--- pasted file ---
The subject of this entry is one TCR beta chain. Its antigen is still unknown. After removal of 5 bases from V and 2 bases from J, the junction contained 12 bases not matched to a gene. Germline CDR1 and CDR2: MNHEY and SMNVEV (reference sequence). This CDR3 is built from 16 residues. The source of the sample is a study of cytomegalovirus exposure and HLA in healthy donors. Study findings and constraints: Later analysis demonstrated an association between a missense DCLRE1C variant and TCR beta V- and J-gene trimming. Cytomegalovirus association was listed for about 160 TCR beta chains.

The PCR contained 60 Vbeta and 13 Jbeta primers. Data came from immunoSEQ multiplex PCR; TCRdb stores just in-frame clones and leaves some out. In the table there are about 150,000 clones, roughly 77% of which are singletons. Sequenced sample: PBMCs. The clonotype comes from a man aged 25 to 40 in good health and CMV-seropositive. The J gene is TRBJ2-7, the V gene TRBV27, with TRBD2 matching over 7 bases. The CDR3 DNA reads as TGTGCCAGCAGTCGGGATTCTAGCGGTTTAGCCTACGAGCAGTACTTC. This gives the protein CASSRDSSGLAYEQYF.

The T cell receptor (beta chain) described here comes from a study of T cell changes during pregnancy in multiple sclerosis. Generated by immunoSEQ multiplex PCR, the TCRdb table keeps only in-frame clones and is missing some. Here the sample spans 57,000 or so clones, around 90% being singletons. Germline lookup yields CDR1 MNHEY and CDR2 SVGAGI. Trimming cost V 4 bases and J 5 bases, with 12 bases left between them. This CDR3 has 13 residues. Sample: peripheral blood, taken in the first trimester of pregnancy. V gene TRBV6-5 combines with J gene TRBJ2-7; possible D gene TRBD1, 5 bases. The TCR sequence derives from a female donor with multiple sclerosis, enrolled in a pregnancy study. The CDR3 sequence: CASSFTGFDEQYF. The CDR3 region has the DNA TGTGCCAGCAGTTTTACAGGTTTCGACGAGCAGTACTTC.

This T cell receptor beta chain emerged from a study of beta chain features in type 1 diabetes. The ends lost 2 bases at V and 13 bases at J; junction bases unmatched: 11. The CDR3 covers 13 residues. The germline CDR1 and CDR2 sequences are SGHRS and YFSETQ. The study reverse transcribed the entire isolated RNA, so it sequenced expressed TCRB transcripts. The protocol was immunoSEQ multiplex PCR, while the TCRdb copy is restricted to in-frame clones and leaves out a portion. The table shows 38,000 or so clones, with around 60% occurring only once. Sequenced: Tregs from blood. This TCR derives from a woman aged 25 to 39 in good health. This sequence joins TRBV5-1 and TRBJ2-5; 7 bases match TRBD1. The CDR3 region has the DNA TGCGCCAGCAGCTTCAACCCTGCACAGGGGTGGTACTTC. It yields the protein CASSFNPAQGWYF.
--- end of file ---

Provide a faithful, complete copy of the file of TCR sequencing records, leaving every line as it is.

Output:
The subject of this entry is one TCR beta chain. Its antigen is still unknown. After removal of 5 bases from V and 2 bases from J, the junction contained 12 bases not matched to a gene. Germline CDR1 and CDR2: MNHEY and SMNVEV (reference sequence). This CDR3 is built from 16 residues. The source of the sample is a study of cytomegalovirus exposure and HLA in healthy donors. Study findings and constraints: Later analysis demonstrated an association between a missense DCLRE1C variant and TCR beta V- and J-gene trimming. Cytomegalovirus association was listed for about 160 TCR beta chains.

The PCR contained 60 Vbeta and 13 Jbeta primers. Data came from immunoSEQ multiplex PCR; TCRdb stores just in-frame clones and leaves some out. In the table there are about 150,000 clones, roughly 77% of which are singletons. Sequenced sample: PBMCs. The clonotype comes from a man aged 25 to 40 in good health and CMV-seropositive. The J gene is TRBJ2-7, the V gene TRBV27, with TRBD2 matching over 7 bases. The CDR3 DNA reads as TGTGCCAGCAGTCGGGATTCTAGCGGTTTAGCCTACGAGCAGTACTTC. This gives the protein CASSRDSSGLAYEQYF.

The T cell receptor (beta chain) described here comes from a study of T cell changes during pregnancy in multiple sclerosis. Generated by immunoSEQ multiplex PCR, the TCRdb table keeps only in-frame clones and is missing some. Here the sample spans 57,000 or so clones, around 90% being singletons. Germline lookup yields CDR1 MNHEY and CDR2 SVGAGI. Trimming cost V 4 bases and J 5 bases, with 12 bases left between them. This CDR3 has 13 residues. Sample: peripheral blood, taken in the first trimester of pregnancy. V gene TRBV6-5 combines with J gene TRBJ2-7; possible D gene TRBD1, 5 bases. The TCR sequence derives from a female donor with multiple sclerosis, enrolled in a pregnancy study. The CDR3 sequence: CASSFTGFDEQYF. The CDR3 region has the DNA TGTGCCAGCAGTTTTACAGGTTTCGACGAGCAGTACTTC.

This T cell receptor beta chain emerged from a study of beta chain features in type 1 diabetes. The ends lost 2 bases at V and 13 bases at J; junction bases unmatched: 11. The CDR3 covers 13 residues. The germline CDR1 and CDR2 sequences are SGHRS and YFSETQ. The study reverse transcribed the entire isolated RNA, so it sequenced expressed TCRB transcripts. The protocol was immunoSEQ multiplex PCR, while the TCRdb copy is restricted to in-frame clones and leaves out a portion. The table shows 38,000 or so clones, with around 60% occurring only once. Sequenced: Tregs from blood. This TCR derives from a woman aged 25 to 39 in good health. This sequence joins TRBV5-1 and TRBJ2-5; 7 bases match TRBD1. The CDR3 region has the DNA TGCGCCAGCAGCTTCAACCCTGCACAGGGGTGGTACTTC. It yields the protein CASSFNPAQGWYF.